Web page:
BLM reviewing sheep allotments within 30 miles of bighorn populations.
This is another exposé about the fallout of the Payette bighorn viability decision and the latest science which conclusively shows that domestic sheep diseases kill bighorn sheep. What jumps out at me is the information contained near the bottom of the article which says that the BLM is evaluating its policy regarding the two species in Idaho.
“BLM spokeswoman Jessica Gardetto said her agency is working statewide with agencies and grazing permittees on regional separation response plans, but has no timeline for their completion. Biologists are using a 30-mile separation as a guide and will review grazing allotments within that distance first.”
The bigger question here regards what is happening elsewhere. Are the BLM and Forest Service reviewing their sheep grazing permits in other states? I should hope so because, in places like Nevada, where sheep grazing routinely occurs extremely close to, or within, occupied bighorn habitat, the risk of exposure is extremely high and underestimated by the agencies in favor of the “custom and culture” of the elite ranchers who often turn out to be big corporations like Barrick Gold or the Southern Nevada Water Authority.
Why do I say this? It is because agencies generally define occupied habitat by the presence of ewe groups and do not take into consideration the wide ranging and unpredictable movements of rams during the rut. These rams, often in solitary moves across the landscape, can easily intermingle, undetected, with domestic sheep and contract disease which they then carry back to the ewe groups they are seeking out. These forays can be of up to 45 miles and, in many cases, could likely be behind many of the outbreaks in areas where domestic sheep operations aren’t thought to be close to “occupied” habitat but well within the distance where these forays could easily take place.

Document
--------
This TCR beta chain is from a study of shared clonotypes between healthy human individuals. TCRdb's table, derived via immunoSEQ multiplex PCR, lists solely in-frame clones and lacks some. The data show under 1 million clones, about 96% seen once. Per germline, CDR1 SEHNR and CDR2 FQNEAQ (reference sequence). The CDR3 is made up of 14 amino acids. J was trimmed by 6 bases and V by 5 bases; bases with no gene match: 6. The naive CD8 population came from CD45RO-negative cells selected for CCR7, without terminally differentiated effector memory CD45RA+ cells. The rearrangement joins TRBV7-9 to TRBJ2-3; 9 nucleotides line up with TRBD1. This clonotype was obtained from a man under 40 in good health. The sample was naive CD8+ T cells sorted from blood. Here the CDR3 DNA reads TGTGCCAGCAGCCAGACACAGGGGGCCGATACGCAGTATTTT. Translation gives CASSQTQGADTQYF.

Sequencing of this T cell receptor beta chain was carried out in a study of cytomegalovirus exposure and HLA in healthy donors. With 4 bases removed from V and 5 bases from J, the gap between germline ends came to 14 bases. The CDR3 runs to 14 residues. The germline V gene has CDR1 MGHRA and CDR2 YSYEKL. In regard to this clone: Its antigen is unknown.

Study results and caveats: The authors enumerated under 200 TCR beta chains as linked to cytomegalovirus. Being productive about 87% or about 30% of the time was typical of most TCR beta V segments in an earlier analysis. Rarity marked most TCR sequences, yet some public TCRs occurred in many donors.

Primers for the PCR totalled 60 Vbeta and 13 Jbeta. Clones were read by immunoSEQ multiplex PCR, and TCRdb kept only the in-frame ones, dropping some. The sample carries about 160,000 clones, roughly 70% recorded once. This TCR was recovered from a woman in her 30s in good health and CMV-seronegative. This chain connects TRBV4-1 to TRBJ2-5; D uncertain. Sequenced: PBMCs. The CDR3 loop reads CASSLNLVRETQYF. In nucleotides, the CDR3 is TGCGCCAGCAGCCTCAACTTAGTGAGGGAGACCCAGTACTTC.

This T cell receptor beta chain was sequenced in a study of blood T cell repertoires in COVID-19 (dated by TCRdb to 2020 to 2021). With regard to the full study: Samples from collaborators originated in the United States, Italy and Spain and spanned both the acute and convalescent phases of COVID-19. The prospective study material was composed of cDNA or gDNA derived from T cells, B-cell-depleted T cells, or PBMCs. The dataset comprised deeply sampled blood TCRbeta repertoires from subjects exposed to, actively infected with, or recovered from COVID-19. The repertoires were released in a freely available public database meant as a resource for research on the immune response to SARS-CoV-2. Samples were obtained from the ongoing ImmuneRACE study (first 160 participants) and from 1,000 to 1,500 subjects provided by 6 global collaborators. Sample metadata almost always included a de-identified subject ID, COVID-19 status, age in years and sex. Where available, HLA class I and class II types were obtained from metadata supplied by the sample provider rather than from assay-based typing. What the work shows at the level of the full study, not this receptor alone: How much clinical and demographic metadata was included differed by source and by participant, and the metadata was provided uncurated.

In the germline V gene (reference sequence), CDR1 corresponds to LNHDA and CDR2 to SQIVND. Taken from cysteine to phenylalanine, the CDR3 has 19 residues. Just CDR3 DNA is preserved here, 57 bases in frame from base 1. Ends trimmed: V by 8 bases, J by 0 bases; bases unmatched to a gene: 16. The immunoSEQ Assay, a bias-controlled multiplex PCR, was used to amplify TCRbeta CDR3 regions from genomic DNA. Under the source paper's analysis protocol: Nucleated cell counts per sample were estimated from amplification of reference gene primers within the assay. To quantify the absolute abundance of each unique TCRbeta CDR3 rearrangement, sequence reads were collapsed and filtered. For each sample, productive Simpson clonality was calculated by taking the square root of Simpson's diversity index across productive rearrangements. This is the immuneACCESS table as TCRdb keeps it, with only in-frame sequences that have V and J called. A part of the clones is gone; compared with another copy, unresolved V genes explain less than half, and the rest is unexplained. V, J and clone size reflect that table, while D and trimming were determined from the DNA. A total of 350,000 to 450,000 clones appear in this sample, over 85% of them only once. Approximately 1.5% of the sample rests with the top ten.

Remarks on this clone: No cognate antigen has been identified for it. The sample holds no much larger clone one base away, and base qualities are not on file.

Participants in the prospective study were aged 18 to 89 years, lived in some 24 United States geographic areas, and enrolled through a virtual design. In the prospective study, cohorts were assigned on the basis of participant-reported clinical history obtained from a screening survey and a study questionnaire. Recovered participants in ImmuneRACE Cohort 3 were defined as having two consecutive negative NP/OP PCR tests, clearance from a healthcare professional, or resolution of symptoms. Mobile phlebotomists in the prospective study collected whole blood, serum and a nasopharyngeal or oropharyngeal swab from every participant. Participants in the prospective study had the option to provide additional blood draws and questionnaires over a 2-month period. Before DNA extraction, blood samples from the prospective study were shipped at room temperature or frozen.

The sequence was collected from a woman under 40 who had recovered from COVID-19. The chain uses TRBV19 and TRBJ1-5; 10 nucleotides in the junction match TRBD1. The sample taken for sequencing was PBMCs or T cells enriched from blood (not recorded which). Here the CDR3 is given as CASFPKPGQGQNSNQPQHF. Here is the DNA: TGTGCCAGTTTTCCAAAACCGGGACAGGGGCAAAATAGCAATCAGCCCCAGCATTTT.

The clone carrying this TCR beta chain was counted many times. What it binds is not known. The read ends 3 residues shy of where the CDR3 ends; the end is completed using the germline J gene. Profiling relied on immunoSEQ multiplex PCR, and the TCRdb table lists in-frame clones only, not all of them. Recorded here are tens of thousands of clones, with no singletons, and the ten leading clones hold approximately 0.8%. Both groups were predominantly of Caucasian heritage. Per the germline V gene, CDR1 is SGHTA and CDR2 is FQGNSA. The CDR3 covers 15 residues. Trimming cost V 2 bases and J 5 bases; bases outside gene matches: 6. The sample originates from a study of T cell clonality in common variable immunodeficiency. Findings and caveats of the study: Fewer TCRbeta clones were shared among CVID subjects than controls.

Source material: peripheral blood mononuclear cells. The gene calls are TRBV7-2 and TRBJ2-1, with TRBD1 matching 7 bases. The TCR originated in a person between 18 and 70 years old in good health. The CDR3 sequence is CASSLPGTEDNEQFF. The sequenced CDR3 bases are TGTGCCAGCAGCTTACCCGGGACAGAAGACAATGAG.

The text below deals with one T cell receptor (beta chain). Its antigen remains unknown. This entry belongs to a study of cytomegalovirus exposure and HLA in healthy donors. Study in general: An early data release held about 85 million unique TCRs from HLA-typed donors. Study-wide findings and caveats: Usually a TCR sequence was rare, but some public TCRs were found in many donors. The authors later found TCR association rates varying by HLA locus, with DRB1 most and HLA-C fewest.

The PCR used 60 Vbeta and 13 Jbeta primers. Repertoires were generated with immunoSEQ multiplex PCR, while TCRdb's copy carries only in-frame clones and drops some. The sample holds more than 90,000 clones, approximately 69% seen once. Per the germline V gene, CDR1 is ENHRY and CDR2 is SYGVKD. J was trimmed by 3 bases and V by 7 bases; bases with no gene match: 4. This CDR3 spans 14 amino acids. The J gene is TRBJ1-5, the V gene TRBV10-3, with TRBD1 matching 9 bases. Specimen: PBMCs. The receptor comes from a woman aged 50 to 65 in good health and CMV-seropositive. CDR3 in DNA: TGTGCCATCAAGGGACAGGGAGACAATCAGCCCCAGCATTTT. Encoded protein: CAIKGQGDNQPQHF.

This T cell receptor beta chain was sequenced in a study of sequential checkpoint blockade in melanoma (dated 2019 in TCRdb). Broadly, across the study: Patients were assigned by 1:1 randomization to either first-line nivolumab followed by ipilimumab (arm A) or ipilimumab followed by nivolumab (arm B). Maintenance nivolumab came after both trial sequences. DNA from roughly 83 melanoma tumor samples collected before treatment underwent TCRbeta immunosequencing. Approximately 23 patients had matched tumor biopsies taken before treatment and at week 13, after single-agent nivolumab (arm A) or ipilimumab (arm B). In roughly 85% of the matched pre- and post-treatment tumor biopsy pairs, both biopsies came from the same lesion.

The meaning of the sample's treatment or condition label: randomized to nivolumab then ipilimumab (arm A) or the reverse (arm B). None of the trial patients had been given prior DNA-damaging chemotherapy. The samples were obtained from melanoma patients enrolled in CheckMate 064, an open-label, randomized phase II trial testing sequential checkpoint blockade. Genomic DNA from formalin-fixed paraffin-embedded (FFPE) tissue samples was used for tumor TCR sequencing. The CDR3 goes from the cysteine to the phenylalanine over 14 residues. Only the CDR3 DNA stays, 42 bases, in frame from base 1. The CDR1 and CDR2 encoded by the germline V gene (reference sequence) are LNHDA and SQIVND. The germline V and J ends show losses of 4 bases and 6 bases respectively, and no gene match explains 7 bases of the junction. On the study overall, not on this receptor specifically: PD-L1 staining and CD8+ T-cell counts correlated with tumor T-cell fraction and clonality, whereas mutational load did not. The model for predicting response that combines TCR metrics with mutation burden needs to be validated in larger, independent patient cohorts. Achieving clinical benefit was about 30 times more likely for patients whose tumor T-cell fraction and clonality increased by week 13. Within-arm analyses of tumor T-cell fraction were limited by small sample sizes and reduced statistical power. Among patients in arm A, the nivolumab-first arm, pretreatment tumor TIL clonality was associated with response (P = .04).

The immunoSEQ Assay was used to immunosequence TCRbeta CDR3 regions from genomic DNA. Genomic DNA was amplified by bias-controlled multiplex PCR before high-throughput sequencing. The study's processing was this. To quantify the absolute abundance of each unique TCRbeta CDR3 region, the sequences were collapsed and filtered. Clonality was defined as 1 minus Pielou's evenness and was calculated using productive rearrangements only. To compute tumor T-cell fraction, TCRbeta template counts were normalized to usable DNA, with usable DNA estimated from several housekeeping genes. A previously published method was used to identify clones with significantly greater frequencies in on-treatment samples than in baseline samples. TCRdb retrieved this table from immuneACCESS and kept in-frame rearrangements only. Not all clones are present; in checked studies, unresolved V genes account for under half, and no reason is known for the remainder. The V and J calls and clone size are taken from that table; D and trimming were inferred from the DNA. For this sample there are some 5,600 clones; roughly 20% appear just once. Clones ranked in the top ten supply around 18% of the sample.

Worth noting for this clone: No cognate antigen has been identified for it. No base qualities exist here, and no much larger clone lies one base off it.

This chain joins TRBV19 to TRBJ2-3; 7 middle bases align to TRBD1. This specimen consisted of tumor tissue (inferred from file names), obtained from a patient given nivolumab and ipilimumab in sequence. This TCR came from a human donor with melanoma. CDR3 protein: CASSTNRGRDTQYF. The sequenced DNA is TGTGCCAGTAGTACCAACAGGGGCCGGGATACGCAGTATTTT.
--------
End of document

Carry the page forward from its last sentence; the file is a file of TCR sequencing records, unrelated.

In Idaho, which is more forested, it is much easier for sheepherders to lose track of large numbers of sheep which could remain out on the landscape long after they are supposed to be off the range. These sheep have been found far flung from where they were lost and, in at least one documented instance, were found, in the winter, living in Hell’s Canyon where they were shot by IDFG personnel because no one would claim them and the suspected owner would not remove them.
In another instance, possibly related, a rancher claims to have lost 200 sheep to wolves but the incident was never reported to authorities and no investigation was ever done. Were these sheep truly lost to wolves or could they have escaped and later moved to lower elevation in Hell’s Canyon? Nobody will ever know the answer to that one.
There is one quibble I have about this article. Pickett does not “own” the BLM allotment, he has a permit to graze on it, which is not a “right” as portrayed in the common vernacular put forth by the self entitled ranchers of the west.
Rancher Don Pickett owns one of the BLM allotments close to Big Cottonwood Creek. He said there is no issue with intermingling on his allotment and doesn’t buy the argument that bighorn sheep were historically in the hills. He doesn’t think he should have to move from where his family has ranched since 1882.
“The bighorns moved in on us,” Pickett said. “They can try anything but we aren’t going to give it up.”
It appears the old maxim “my grandpa did it this way so why do we have to change?” isn’t really working anymore. It also goes to show that when agencies allow an activity it is hard to change things once it becomes apparent that it isn’t working.
Sheep link to bighorn illness adds to grazing controversy.
By Laura Lundquist – Times-News writer